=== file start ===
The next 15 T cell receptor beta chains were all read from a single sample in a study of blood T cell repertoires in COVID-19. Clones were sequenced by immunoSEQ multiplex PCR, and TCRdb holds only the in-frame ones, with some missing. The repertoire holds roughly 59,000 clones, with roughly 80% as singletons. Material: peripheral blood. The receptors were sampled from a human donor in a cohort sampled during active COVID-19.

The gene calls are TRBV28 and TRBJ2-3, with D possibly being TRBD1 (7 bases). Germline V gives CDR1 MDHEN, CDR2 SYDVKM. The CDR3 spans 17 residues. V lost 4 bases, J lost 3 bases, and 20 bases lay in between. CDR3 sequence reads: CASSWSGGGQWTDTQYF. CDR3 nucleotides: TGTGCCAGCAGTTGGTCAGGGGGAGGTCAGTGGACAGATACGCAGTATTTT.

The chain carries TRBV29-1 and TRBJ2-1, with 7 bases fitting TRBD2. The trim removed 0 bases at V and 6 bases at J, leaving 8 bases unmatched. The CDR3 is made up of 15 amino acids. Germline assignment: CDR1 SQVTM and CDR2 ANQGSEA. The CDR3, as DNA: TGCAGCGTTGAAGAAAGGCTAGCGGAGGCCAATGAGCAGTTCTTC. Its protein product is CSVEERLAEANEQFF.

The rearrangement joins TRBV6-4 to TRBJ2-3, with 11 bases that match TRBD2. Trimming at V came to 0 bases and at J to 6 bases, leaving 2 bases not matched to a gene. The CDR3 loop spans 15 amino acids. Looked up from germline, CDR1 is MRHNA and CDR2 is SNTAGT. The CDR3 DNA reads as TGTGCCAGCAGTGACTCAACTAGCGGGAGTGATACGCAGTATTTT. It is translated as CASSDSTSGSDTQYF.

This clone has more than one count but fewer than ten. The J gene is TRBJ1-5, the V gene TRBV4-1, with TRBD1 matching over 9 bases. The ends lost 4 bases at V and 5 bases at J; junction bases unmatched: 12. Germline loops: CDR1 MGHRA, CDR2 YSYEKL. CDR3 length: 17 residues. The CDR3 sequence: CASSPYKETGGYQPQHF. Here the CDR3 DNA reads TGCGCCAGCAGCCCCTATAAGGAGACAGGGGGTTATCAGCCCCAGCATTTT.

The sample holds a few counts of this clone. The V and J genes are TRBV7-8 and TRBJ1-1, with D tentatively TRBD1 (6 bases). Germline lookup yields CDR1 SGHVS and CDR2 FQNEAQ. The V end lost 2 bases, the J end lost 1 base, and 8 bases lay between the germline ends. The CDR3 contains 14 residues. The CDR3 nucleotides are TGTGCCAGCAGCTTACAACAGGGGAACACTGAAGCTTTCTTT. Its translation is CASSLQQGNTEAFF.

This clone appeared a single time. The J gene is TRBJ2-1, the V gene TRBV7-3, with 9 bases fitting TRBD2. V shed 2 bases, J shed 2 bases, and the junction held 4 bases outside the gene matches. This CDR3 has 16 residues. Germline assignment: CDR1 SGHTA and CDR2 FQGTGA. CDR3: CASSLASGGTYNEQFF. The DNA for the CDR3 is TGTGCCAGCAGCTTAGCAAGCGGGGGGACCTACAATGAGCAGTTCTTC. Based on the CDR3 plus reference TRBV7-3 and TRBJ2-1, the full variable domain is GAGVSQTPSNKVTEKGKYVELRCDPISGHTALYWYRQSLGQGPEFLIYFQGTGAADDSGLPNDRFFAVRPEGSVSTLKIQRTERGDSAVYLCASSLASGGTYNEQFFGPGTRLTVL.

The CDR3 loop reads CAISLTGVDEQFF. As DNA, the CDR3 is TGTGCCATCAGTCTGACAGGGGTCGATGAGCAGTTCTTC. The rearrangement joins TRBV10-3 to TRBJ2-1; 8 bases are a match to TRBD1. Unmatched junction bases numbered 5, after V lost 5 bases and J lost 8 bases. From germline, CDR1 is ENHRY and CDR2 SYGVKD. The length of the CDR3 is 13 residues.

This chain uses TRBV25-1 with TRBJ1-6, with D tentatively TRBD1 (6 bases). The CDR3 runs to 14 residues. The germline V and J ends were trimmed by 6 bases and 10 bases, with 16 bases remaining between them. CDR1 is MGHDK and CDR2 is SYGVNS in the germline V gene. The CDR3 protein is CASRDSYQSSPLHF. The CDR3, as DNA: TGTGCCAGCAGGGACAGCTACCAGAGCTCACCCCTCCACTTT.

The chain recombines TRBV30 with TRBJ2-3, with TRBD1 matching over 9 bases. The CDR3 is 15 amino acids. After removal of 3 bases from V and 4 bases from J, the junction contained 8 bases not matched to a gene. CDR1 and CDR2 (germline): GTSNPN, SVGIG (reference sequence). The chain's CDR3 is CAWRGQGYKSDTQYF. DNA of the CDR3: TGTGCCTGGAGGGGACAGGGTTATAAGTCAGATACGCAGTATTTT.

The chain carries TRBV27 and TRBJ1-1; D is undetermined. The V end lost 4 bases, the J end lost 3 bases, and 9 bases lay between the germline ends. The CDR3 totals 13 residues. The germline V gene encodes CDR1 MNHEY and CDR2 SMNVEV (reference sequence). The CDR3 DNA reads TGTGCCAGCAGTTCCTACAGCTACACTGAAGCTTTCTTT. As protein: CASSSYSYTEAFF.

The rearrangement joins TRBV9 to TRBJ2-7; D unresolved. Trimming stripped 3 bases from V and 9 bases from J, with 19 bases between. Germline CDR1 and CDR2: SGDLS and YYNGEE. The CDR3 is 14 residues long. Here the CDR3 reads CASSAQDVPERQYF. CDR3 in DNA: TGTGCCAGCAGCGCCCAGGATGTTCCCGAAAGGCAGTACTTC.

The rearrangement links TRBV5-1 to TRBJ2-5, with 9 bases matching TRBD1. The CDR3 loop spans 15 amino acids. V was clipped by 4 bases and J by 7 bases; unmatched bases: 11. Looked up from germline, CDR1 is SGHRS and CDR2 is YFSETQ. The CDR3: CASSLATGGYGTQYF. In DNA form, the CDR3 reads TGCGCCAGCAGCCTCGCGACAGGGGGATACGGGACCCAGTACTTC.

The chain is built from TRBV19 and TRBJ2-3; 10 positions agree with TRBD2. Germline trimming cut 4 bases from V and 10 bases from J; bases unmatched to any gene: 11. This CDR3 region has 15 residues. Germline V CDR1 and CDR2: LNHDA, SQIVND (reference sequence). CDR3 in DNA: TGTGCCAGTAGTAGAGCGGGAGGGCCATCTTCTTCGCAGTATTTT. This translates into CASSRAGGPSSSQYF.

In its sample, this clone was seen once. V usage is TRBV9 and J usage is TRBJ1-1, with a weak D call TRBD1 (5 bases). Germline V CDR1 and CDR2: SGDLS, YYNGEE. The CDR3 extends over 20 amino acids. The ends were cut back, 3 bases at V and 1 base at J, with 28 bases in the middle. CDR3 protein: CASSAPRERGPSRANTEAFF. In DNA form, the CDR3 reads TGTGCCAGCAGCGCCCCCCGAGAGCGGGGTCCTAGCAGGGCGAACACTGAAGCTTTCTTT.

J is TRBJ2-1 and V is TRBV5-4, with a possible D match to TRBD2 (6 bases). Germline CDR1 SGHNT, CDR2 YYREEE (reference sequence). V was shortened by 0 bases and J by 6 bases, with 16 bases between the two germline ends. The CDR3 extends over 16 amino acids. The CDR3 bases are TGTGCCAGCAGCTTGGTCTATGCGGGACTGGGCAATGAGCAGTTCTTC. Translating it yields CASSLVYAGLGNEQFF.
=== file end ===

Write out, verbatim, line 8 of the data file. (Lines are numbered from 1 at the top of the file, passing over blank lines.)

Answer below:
The CDR3 loop reads CAISLTGVDEQFF. As DNA, the CDR3 is TGTGCCATCAGTCTGACAGGGGTCGATGAGCAGTTCTTC. The rearrangement joins TRBV10-3 to TRBJ2-1; 8 bases are a match to TRBD1. Unmatched junction bases numbered 5, after V lost 5 bases and J lost 8 bases. From germline, CDR1 is ENHRY and CDR2 SYGVKD. The length of the CDR3 is 13 residues.